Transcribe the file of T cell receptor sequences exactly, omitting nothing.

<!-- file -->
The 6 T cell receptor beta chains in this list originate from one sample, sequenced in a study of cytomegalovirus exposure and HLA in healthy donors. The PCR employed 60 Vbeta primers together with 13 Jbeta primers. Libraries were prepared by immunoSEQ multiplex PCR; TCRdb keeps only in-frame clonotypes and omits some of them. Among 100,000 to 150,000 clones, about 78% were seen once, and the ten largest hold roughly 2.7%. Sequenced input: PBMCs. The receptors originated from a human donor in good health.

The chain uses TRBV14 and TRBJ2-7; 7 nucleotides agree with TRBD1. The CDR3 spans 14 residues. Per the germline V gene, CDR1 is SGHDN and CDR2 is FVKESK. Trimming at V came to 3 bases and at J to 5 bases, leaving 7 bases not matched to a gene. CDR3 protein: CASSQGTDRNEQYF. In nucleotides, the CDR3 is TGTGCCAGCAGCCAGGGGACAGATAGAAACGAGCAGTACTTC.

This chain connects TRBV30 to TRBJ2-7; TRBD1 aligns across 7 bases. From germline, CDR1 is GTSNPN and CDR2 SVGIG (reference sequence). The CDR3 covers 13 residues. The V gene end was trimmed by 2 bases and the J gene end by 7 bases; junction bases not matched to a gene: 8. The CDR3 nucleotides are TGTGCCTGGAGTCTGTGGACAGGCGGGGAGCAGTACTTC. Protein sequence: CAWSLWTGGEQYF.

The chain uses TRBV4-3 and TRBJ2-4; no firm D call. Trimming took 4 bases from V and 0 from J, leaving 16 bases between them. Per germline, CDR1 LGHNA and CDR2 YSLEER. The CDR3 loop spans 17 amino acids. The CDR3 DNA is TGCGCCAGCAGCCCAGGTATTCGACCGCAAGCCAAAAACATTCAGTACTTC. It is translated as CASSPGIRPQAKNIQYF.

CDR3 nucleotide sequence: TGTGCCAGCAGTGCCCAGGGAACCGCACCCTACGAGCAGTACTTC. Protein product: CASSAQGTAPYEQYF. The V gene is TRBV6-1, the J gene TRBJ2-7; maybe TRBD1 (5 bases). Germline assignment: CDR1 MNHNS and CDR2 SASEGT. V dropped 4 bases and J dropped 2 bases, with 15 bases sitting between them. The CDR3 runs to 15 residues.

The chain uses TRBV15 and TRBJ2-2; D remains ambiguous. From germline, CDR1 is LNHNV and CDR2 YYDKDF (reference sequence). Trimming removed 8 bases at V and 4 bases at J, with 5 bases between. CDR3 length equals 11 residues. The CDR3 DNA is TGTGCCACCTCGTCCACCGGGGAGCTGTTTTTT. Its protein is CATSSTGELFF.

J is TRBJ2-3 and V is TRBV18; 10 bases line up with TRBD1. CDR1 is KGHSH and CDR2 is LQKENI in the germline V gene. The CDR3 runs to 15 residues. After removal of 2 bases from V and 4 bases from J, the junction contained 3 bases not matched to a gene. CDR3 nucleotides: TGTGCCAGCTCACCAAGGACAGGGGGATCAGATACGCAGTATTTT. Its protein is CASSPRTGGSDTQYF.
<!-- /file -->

The 6 T cell receptor beta chains in this list originate from one sample, sequenced in a study of cytomegalovirus exposure and HLA in healthy donors. The PCR employed 60 Vbeta primers together with 13 Jbeta primers. Libraries were prepared by immunoSEQ multiplex PCR; TCRdb keeps only in-frame clonotypes and omits some of them. Among 100,000 to 150,000 clones, about 78% were seen once, and the ten largest hold roughly 2.7%. Sequenced input: PBMCs. The receptors originated from a human donor in good health.

The chain uses TRBV14 and TRBJ2-7; 7 nucleotides agree with TRBD1. The CDR3 spans 14 residues. Per the germline V gene, CDR1 is SGHDN and CDR2 is FVKESK. Trimming at V came to 3 bases and at J to 5 bases, leaving 7 bases not matched to a gene. CDR3 protein: CASSQGTDRNEQYF. In nucleotides, the CDR3 is TGTGCCAGCAGCCAGGGGACAGATAGAAACGAGCAGTACTTC.

This chain connects TRBV30 to TRBJ2-7; TRBD1 aligns across 7 bases. From germline, CDR1 is GTSNPN and CDR2 SVGIG (reference sequence). The CDR3 covers 13 residues. The V gene end was trimmed by 2 bases and the J gene end by 7 bases; junction bases not matched to a gene: 8. The CDR3 nucleotides are TGTGCCTGGAGTCTGTGGACAGGCGGGGAGCAGTACTTC. Protein sequence: CAWSLWTGGEQYF.

The chain uses TRBV4-3 and TRBJ2-4; no firm D call. Trimming took 4 bases from V and 0 from J, leaving 16 bases between them. Per germline, CDR1 LGHNA and CDR2 YSLEER. The CDR3 loop spans 17 amino acids. The CDR3 DNA is TGCGCCAGCAGCCCAGGTATTCGACCGCAAGCCAAAAACATTCAGTACTTC. It is translated as CASSPGIRPQAKNIQYF.

CDR3 nucleotide sequence: TGTGCCAGCAGTGCCCAGGGAACCGCACCCTACGAGCAGTACTTC. Protein product: CASSAQGTAPYEQYF. The V gene is TRBV6-1, the J gene TRBJ2-7; maybe TRBD1 (5 bases). Germline assignment: CDR1 MNHNS and CDR2 SASEGT. V dropped 4 bases and J dropped 2 bases, with 15 bases sitting between them. The CDR3 runs to 15 residues.

The chain uses TRBV15 and TRBJ2-2; D remains ambiguous. From germline, CDR1 is LNHNV and CDR2 YYDKDF (reference sequence). Trimming removed 8 bases at V and 4 bases at J, with 5 bases between. CDR3 length equals 11 residues. The CDR3 DNA is TGTGCCACCTCGTCCACCGGGGAGCTGTTTTTT. Its protein is CATSSTGELFF.

J is TRBJ2-3 and V is TRBV18; 10 bases line up with TRBD1. CDR1 is KGHSH and CDR2 is LQKENI in the germline V gene. The CDR3 runs to 15 residues. After removal of 2 bases from V and 4 bases from J, the junction contained 3 bases not matched to a gene. CDR3 nucleotides: TGTGCCAGCTCACCAAGGACAGGGGGATCAGATACGCAGTATTTT. Its protein is CASSPRTGGSDTQYF.